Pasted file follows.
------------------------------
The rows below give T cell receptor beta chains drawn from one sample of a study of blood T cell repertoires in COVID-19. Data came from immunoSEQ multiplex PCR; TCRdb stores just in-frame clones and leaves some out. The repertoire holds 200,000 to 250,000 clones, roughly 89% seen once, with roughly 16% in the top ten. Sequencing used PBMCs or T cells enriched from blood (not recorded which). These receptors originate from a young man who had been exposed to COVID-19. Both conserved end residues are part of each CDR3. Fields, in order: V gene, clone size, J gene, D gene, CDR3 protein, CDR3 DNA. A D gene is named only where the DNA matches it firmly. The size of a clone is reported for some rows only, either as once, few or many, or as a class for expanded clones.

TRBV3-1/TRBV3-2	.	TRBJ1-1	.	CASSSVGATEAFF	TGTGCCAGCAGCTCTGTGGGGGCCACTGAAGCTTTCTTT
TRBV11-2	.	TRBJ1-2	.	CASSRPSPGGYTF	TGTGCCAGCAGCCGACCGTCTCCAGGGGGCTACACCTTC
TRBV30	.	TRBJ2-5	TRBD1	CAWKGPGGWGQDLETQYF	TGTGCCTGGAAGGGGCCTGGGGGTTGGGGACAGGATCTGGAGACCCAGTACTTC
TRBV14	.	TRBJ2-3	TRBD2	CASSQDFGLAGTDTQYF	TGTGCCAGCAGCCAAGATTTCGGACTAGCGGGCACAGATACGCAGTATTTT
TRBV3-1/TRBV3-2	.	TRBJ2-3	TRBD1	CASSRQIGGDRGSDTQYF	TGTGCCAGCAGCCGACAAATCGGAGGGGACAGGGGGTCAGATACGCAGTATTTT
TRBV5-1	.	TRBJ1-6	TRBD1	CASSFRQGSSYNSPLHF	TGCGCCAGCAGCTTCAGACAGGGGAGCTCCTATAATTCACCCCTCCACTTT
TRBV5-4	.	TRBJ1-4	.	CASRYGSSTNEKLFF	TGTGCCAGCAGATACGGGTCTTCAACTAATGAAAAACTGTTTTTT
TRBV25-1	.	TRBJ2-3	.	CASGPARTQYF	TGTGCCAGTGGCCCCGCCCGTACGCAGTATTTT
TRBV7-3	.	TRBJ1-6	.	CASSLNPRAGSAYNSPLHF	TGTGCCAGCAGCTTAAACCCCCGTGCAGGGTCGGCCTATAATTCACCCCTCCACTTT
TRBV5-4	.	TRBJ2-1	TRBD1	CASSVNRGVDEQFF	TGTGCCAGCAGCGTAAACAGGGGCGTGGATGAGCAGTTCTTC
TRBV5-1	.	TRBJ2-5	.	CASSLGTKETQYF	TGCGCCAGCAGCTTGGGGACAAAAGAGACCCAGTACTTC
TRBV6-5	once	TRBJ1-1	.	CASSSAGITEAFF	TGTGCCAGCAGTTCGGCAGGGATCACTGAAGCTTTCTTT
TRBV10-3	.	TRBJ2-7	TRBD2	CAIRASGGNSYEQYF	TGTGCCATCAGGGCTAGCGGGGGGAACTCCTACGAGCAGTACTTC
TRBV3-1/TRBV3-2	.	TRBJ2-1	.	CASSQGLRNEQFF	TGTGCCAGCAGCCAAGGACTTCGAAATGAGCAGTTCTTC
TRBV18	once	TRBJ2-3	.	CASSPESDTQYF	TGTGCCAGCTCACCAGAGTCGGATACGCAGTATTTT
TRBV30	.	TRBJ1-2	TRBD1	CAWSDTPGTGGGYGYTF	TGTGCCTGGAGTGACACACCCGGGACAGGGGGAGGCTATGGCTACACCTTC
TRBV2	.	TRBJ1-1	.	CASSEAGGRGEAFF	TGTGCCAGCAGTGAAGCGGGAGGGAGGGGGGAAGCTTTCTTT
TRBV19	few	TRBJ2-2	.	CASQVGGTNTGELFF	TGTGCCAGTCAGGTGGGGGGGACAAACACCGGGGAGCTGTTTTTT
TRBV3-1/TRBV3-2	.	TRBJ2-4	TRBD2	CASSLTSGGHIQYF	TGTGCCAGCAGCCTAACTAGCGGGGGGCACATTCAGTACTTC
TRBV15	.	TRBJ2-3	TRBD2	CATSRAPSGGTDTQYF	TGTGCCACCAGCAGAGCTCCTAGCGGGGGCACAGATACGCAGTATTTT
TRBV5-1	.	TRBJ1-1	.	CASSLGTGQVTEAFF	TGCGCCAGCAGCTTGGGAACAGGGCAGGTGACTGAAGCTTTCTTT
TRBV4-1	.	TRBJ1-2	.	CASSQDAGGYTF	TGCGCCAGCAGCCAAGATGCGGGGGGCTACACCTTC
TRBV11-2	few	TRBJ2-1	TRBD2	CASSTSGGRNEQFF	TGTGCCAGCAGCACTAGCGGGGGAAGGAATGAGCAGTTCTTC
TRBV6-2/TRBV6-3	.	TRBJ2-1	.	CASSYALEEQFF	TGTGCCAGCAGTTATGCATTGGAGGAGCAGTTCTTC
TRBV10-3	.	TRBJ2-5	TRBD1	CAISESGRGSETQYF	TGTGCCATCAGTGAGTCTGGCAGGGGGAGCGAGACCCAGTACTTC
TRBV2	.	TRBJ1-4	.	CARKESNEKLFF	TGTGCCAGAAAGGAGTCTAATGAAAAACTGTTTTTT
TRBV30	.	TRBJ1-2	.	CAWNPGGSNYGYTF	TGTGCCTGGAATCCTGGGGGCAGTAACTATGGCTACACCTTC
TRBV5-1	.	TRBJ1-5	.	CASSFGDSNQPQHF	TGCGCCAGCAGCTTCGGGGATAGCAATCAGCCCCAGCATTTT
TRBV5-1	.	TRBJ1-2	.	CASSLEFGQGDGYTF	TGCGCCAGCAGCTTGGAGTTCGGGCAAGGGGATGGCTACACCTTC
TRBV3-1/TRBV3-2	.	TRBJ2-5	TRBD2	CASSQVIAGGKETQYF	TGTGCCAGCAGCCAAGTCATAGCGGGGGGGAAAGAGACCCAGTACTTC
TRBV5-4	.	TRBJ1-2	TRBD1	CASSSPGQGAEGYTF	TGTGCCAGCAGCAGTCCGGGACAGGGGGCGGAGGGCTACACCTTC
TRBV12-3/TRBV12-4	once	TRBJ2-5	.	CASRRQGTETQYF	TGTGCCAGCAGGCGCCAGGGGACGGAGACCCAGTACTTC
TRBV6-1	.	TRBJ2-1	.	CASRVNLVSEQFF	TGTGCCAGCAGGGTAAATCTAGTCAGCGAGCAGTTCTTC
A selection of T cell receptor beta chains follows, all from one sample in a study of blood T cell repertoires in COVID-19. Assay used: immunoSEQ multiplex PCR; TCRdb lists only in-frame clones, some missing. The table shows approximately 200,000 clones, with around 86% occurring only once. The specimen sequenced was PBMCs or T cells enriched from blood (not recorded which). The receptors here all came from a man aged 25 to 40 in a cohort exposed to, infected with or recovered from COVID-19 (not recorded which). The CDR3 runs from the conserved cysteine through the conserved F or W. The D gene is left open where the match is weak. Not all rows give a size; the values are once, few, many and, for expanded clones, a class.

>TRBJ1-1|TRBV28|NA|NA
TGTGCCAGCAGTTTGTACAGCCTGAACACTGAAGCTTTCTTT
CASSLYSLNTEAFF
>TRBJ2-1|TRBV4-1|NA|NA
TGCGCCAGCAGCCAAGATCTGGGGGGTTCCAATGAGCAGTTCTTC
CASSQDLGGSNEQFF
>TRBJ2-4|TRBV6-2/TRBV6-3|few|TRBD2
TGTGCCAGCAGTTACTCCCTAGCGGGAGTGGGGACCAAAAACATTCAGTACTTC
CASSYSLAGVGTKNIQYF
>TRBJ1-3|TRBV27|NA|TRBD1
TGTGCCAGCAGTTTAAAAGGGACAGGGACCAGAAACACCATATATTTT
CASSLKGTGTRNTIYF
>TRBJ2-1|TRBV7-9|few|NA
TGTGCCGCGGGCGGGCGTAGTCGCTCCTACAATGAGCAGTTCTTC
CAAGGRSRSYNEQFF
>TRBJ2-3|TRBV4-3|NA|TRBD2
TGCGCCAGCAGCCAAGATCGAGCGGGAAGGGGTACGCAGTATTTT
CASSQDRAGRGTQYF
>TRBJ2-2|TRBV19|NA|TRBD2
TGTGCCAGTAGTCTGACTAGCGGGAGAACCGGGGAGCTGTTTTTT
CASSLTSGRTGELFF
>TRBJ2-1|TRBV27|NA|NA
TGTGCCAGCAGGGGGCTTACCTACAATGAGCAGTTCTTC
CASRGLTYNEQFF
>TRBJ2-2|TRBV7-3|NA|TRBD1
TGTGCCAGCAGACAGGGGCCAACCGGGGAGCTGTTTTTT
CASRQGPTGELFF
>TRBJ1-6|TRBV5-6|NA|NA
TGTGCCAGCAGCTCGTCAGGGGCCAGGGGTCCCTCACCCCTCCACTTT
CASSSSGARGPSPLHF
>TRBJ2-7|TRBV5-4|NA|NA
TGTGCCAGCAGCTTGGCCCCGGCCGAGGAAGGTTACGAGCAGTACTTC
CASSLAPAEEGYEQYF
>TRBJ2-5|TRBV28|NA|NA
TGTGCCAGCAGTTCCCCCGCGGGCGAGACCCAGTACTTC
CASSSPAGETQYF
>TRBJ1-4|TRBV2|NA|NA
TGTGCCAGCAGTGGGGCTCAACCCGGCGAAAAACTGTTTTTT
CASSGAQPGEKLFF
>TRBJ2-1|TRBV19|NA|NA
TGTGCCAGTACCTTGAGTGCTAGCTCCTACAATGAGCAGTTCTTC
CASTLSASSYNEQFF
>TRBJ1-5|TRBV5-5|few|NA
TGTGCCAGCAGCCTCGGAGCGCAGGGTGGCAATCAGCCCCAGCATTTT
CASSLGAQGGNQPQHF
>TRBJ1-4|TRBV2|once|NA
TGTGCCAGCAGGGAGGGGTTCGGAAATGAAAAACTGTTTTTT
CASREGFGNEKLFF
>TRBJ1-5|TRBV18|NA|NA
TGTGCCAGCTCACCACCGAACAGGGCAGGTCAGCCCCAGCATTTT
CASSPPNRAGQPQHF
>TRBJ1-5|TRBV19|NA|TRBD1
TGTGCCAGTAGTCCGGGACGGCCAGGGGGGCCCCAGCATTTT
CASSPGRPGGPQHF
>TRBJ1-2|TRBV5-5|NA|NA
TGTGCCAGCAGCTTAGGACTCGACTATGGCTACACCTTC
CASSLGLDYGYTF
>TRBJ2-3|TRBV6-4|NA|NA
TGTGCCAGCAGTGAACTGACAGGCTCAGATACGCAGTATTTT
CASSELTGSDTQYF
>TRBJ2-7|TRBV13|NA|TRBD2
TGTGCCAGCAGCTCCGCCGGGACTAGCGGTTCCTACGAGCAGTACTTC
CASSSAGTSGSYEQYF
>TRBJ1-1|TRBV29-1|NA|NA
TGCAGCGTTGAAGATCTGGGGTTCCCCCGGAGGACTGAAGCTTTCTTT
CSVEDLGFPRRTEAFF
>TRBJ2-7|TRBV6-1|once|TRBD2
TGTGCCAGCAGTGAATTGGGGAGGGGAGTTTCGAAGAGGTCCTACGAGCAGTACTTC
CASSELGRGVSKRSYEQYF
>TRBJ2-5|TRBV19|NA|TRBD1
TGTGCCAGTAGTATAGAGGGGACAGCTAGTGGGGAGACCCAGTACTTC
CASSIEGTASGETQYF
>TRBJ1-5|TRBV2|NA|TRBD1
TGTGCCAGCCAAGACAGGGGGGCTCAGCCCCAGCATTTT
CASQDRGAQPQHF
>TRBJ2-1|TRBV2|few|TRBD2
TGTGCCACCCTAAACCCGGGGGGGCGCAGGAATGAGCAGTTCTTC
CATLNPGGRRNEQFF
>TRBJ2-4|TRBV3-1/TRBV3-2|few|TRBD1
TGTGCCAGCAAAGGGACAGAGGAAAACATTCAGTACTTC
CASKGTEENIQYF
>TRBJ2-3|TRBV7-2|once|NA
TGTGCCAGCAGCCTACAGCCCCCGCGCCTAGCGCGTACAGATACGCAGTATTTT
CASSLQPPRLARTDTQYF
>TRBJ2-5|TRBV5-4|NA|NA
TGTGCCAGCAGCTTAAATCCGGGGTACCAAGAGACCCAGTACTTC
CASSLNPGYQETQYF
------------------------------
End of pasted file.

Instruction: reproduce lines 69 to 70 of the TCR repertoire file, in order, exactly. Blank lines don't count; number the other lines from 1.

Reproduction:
>TRBJ2-5|TRBV28|NA|NA
TGTGCCAGCAGTTCCCCCGCGGGCGAGACCCAGTACTTC